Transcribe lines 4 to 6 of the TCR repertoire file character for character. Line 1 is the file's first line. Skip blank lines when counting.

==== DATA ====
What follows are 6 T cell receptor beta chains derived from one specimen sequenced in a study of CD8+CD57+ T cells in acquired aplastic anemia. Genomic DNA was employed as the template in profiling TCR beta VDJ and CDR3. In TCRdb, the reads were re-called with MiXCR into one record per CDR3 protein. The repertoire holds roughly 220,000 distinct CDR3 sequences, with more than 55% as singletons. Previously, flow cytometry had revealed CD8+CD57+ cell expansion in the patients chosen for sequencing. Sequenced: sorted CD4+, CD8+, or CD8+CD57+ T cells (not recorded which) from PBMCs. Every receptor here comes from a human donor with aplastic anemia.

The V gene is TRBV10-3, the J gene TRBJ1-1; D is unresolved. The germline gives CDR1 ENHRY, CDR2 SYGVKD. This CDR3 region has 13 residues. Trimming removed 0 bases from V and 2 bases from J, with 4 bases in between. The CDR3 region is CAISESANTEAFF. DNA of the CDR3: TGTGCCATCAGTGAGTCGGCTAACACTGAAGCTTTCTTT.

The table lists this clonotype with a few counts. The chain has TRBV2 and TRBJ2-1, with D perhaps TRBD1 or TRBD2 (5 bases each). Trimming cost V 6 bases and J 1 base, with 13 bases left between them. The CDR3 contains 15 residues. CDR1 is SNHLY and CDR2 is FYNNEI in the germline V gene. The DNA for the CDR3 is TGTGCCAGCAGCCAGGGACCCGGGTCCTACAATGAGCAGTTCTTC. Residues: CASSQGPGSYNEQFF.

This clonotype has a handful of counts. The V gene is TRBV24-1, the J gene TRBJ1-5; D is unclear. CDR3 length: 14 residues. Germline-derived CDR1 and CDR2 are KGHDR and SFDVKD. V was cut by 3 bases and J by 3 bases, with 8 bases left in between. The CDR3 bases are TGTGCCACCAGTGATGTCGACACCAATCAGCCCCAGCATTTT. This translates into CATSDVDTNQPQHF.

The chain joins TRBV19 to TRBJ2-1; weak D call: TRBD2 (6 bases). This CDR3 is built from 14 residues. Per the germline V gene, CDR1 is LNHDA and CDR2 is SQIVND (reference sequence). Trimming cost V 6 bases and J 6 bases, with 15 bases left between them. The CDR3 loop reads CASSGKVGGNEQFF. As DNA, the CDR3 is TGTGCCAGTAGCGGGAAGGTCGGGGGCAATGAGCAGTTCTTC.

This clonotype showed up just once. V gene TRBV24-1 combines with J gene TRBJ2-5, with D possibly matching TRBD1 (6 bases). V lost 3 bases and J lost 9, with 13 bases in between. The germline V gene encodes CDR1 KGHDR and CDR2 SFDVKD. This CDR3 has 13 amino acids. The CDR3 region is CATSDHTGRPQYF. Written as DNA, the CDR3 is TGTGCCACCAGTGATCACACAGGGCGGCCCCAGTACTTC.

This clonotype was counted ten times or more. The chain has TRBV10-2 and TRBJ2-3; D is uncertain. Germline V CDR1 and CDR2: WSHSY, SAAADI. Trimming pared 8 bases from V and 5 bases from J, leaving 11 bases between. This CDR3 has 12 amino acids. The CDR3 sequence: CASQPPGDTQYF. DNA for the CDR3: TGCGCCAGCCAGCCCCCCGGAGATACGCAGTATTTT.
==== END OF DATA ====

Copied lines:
This clonotype has a handful of counts. The V gene is TRBV24-1, the J gene TRBJ1-5; D is unclear. CDR3 length: 14 residues. Germline-derived CDR1 and CDR2 are KGHDR and SFDVKD. V was cut by 3 bases and J by 3 bases, with 8 bases left in between. The CDR3 bases are TGTGCCACCAGTGATGTCGACACCAATCAGCCCCAGCATTTT. This translates into CATSDVDTNQPQHF.

The chain joins TRBV19 to TRBJ2-1; weak D call: TRBD2 (6 bases). This CDR3 is built from 14 residues. Per the germline V gene, CDR1 is LNHDA and CDR2 is SQIVND (reference sequence). Trimming cost V 6 bases and J 6 bases, with 15 bases left between them. The CDR3 loop reads CASSGKVGGNEQFF. As DNA, the CDR3 is TGTGCCAGTAGCGGGAAGGTCGGGGGCAATGAGCAGTTCTTC.

This clonotype showed up just once. V gene TRBV24-1 combines with J gene TRBJ2-5, with D possibly matching TRBD1 (6 bases). V lost 3 bases and J lost 9, with 13 bases in between. The germline V gene encodes CDR1 KGHDR and CDR2 SFDVKD. This CDR3 has 13 amino acids. The CDR3 region is CATSDHTGRPQYF. Written as DNA, the CDR3 is TGTGCCACCAGTGATCACACAGGGCGGCCCCAGTACTTC.